Cuisine Wat Damnak in Siem Reap, the restaurant of chef Joannès Rivière, became the first Cambodian restaurant to land on Asia’s 50 Best Restaurants, the regional edition of the World’s 50 Best Restaurants list, where it was named Best Restaurant in Cambodia in 2015. In 2016 the restaurant moved up the list to #43. It put Siem Reap on the map as a dining destination and remains a must-do.
Cuisine Wat Damnak, the Best Restaurant in Cambodia Puts Siem Reap on the Culinary Map
It was great news for Cambodia when chef Joannès Rivière’s Cuisine Wat Damnak landed on Asia’s 50 Best Restaurants list. The award put Siem Reap on the global culinary map. An entry on the prestigious international restaurant list has proven time and again to have a positive impact on tourism for cities with restaurants at the top of the list, especially for destinations entering the list for the first time, such as Cambodia.
Some expressed surprise on social media that a Cambodian restaurant — and a Siem Reap restaurant at that — had sneaked onto the list, when it placed at #50 in 2015. People seem to presume that the country’s finest restaurants would be found in Cambodia’s capital, Phnom Penh, where the money and movers and shakers are, and that in a tourist destination such as Siem Reap, there are only going to be eateries aimed at tourists.
While there are undoubtedly countless restaurants targeted at visitors and an abundance of mediocre eateries, Siem Reap is also home to some outstanding restaurants to dine, one of the finest of which is chef Joannès Rivière’s Cuisine Wat Damnak.
Cuisine Wat Damnak has topped our list of recommended restaurants that people should dine at when they come to Cambodia since it opened in April 2011. (And I include it on the Savour Siem Reap itineraries I curate for food-loving travellers.)
We first dined at Cuisine Wat Damnak a few weeks after its doors, when we were on a magazine assignment in ‘Temple Town’, as expats in the tourist industry call it, doing a ‘Siem Reap beyond the temples’ story. When we moved to Siem Reap two years later, we ate at the restaurant at least once or twice a month, so eager were we to sample the new dishes on the two menus that changed weekly according to what was in season.
On that first trip to Siem Reap, we were fortune to get a fantastic introduction to Cambodian cuisine. We were spoilt eating some of the city’s most delicious Cambodian food at the exclusive resort, Amansara. We feasted on traditional home-style cooking at the Sugar Palm, owned by chef Kethana Dunnett, considered the godmother of Cambodian food. And we savoured the contemporary Cambodian gastronomy that chef Joannès Rivière’s had first developed at Meric restaurant at the Hotel de la Paix (now the Park Hyatt), where he’d been the hotel’s executive chef.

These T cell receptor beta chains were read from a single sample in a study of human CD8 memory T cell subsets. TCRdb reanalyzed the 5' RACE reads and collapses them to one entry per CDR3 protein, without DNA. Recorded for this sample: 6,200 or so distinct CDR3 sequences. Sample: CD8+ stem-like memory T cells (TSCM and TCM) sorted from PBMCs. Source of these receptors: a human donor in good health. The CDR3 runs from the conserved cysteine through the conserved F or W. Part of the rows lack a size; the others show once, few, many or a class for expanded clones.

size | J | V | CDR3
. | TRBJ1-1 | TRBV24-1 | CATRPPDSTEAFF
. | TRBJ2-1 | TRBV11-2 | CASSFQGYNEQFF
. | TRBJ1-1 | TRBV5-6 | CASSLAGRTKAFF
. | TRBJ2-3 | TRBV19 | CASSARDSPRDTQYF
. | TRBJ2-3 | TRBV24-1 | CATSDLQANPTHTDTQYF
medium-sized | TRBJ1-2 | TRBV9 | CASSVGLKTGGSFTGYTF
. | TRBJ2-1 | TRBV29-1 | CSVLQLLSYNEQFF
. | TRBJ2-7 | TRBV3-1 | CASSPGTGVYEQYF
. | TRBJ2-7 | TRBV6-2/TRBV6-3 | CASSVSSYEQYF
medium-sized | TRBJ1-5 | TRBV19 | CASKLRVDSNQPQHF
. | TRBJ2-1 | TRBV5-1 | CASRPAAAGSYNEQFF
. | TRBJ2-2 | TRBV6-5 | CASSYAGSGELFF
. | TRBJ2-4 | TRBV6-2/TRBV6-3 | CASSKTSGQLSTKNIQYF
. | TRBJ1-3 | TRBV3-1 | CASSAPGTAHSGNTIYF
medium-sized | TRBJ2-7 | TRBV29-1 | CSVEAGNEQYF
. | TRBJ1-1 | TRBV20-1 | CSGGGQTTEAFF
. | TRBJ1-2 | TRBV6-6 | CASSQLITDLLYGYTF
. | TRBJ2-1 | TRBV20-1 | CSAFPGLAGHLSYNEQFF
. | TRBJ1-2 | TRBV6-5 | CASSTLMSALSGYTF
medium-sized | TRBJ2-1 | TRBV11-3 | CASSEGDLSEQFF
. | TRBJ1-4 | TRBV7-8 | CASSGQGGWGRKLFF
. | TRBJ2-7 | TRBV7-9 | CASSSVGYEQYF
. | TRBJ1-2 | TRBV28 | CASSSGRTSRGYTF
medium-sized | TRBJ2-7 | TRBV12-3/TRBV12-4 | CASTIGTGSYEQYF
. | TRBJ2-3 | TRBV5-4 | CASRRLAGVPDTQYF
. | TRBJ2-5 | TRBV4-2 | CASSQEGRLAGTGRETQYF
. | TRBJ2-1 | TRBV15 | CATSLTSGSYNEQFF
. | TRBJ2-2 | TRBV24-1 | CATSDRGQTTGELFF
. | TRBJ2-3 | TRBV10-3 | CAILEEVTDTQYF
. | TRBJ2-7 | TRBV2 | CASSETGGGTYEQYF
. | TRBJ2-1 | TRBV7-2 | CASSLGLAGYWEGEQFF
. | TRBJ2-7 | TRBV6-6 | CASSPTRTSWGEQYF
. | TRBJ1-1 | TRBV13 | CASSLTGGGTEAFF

‘Chef Jo’, as he’s fondly called, hadn’t come to Cambodia to work at a five-star hotel or open a restaurant where he’d transform Cambodian cuisine. He came to one of Southeast Asia’s poorest countries to work as a volunteer cooking instructor at Siem Reap’s Sala Bai Hotel School, teaching European cuisines.
After moving to Hotel de la Paix and opening Meric, chef Jo began to experiment with a form of creative Cambodian cuisine that has been much copied since in Siem Reap, but rarely with success. In keeping with culinary fashion, he designed a degustation meal of small plates of tapas-sized dishes, each offering an inventive take on a traditional Cambodian dish, and each packed with flavour and texture.
The hotel chefs who took inspiration from Meric’s new style of presenting Cambodian food, didn’t appreciate that considerable thought, ingenuity and technique went into the dishes. Instead, most chefs simply created tiny portions of Cambodian favourites: a thimble of soup in a shot glass, a tablespoon of banana blossom salad in a tiny bowl, spring rolls half their usual size, mini beef skewers, and so on, prettily arranged on a platter decorated with pink frangipanis.
After opening Cuisine Wat Damnak, chef Joannès took a step away from those small creative plates and began to revisit traditional Cambodian dishes, while at the same time approaching other recipes in a way that could only be contemporary.
“I always have one or two very traditional dishes on each menu,” the chef told us when we returned to interview him again following the Asia’s 50 Best announcement.
“But what’s really interesting to me these days are combinations. Many dishes are actually combinations of local Cambodian dishes, which, with a small twist, become completely contemporary.”
“Now, I like to work on ingredients,” chef Joannès elaborated. “I don’t have as much time to travel around now, but I still find new products every once in a while or a new technique and then I work on that. When I find something that works I like to keep developing it.”
One example is the Mekong langoustine in rice paddy crab curry, pictured above. Based on a traditional crab brain soup, the dish is prepared without the crab shells that are used in the countryside — Cambodians love texture, especially anything they can crunch between their teeth, but foreigners don’t find the struggle of biting through crustacean shells enjoyable in the way that the locals do — and with the addition of fresh coconut milk and sweet, meaty Mekong langoustines.